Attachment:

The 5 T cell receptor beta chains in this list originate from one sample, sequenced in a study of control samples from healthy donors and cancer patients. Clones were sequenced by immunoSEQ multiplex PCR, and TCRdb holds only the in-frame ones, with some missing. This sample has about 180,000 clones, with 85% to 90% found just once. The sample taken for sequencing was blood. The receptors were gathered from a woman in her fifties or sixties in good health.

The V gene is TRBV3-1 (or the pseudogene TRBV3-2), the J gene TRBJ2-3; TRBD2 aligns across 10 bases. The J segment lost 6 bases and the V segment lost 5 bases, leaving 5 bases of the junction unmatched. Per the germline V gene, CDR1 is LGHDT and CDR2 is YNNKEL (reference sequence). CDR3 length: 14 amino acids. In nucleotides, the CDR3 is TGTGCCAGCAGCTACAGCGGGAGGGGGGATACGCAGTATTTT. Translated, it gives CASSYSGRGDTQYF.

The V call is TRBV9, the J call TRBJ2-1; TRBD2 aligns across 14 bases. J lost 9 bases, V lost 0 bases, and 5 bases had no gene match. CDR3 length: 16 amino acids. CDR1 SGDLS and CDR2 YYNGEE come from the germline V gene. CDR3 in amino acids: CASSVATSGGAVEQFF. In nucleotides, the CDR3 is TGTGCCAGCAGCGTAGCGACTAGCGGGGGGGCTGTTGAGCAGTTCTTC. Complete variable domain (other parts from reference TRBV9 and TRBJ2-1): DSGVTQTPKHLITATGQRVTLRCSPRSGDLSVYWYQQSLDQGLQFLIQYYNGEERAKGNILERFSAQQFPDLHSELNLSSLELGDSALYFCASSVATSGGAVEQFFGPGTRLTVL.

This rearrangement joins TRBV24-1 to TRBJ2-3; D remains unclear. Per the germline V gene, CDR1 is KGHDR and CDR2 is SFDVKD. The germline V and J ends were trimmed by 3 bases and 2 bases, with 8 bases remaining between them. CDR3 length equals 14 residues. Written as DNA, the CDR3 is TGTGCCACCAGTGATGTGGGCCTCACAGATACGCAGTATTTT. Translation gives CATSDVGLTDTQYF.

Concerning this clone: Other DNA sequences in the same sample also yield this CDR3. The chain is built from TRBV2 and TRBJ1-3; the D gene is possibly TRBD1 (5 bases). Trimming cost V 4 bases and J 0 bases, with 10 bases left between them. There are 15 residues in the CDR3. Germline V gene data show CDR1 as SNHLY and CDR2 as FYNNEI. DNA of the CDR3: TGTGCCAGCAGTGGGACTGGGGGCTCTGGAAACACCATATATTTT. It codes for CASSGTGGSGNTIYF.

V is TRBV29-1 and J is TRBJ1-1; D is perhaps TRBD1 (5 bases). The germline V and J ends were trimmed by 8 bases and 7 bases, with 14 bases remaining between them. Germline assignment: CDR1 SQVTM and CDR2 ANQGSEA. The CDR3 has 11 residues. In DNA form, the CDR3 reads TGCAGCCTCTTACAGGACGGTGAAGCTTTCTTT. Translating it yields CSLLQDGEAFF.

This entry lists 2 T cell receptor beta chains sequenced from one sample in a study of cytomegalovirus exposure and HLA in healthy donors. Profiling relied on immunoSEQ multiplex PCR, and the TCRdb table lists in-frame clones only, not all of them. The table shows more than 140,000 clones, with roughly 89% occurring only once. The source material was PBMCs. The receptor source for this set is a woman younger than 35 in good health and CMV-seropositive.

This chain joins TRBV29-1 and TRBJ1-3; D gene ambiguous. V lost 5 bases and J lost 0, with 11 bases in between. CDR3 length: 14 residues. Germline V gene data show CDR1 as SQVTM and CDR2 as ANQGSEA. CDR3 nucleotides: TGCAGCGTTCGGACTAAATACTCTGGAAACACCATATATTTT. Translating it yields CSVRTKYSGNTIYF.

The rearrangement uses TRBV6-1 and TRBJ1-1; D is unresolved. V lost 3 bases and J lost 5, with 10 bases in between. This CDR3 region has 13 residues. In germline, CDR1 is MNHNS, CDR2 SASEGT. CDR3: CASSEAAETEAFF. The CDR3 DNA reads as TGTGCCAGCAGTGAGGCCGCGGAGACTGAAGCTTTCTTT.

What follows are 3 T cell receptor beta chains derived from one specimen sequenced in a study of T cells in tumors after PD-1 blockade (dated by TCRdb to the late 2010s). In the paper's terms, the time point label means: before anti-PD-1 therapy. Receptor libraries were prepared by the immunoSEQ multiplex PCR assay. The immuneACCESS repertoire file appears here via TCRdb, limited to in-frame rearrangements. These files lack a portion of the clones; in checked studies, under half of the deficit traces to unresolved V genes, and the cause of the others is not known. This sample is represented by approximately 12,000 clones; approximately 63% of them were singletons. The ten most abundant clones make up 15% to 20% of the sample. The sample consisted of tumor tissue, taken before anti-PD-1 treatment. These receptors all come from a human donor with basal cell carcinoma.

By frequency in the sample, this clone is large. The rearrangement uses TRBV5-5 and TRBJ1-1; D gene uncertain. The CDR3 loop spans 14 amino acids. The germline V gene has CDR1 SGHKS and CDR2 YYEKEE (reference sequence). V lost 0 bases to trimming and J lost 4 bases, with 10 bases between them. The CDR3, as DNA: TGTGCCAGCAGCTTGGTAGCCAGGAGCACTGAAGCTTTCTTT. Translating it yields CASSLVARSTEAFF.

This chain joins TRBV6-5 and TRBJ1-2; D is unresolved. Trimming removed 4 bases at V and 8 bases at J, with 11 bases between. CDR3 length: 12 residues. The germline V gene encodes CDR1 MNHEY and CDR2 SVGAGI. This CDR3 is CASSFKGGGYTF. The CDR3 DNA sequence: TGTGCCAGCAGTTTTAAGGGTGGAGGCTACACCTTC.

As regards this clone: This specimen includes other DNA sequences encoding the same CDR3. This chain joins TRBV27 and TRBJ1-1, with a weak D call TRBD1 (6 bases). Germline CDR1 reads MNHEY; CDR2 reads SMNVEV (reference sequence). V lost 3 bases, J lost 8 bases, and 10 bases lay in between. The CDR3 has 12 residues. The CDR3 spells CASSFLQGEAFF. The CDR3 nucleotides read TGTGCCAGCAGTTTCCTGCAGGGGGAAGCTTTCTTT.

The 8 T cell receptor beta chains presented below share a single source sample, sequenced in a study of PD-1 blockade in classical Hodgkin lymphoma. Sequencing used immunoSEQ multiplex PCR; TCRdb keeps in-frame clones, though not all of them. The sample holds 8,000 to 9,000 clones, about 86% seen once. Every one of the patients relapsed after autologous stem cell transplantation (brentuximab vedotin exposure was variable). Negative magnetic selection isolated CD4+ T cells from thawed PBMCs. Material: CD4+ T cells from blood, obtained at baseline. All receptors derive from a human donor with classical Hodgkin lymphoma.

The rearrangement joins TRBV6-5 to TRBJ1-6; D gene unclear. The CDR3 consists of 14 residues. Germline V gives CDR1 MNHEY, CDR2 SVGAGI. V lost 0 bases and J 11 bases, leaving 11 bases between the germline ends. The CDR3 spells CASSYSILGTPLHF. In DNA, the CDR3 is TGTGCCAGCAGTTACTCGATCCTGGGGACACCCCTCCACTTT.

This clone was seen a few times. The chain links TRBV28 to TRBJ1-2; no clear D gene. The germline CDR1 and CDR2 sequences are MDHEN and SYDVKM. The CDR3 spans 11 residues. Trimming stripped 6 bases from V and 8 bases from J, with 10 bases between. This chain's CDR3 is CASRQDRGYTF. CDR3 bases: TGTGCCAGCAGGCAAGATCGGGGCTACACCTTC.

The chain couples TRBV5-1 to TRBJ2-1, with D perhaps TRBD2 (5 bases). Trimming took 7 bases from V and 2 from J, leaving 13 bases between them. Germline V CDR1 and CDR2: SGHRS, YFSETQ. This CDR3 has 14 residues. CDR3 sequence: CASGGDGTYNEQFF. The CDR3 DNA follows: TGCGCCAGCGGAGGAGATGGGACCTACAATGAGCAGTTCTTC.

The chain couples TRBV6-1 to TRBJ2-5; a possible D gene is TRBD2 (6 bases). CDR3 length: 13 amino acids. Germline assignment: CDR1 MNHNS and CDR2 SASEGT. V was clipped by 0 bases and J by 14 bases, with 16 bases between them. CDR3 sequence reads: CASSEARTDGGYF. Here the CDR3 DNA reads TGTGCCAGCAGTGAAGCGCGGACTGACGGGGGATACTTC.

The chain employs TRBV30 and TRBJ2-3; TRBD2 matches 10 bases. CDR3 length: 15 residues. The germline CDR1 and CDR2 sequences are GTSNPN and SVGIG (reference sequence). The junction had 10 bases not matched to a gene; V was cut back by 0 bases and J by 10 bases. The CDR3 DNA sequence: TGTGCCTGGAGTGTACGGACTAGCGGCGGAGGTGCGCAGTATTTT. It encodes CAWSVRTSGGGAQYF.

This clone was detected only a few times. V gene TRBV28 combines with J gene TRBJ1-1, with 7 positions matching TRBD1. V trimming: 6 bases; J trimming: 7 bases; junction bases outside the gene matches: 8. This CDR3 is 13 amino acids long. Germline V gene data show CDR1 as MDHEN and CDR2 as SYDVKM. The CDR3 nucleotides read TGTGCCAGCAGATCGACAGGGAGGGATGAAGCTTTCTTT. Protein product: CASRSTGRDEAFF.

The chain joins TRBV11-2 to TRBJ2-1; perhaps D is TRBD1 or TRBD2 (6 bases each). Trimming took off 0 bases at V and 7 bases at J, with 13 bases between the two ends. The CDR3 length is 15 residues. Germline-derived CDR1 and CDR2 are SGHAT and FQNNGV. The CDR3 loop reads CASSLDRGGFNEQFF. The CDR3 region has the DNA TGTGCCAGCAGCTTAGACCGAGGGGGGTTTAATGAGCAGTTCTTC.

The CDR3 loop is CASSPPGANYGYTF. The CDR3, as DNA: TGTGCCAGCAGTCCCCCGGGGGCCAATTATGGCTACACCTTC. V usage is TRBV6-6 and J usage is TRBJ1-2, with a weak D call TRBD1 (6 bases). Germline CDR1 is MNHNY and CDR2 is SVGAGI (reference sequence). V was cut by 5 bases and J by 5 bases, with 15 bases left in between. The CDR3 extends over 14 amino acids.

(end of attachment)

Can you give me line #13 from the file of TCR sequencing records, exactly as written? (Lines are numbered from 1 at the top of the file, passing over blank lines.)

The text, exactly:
As regards this clone: This specimen includes other DNA sequences encoding the same CDR3. This chain joins TRBV27 and TRBJ1-1, with a weak D call TRBD1 (6 bases). Germline CDR1 reads MNHEY; CDR2 reads SMNVEV (reference sequence). V lost 3 bases, J lost 8 bases, and 10 bases lay in between. The CDR3 has 12 residues. The CDR3 spells CASSFLQGEAFF. The CDR3 nucleotides read TGTGCCAGCAGTTTCCTGCAGGGGGAAGCTTTCTTT.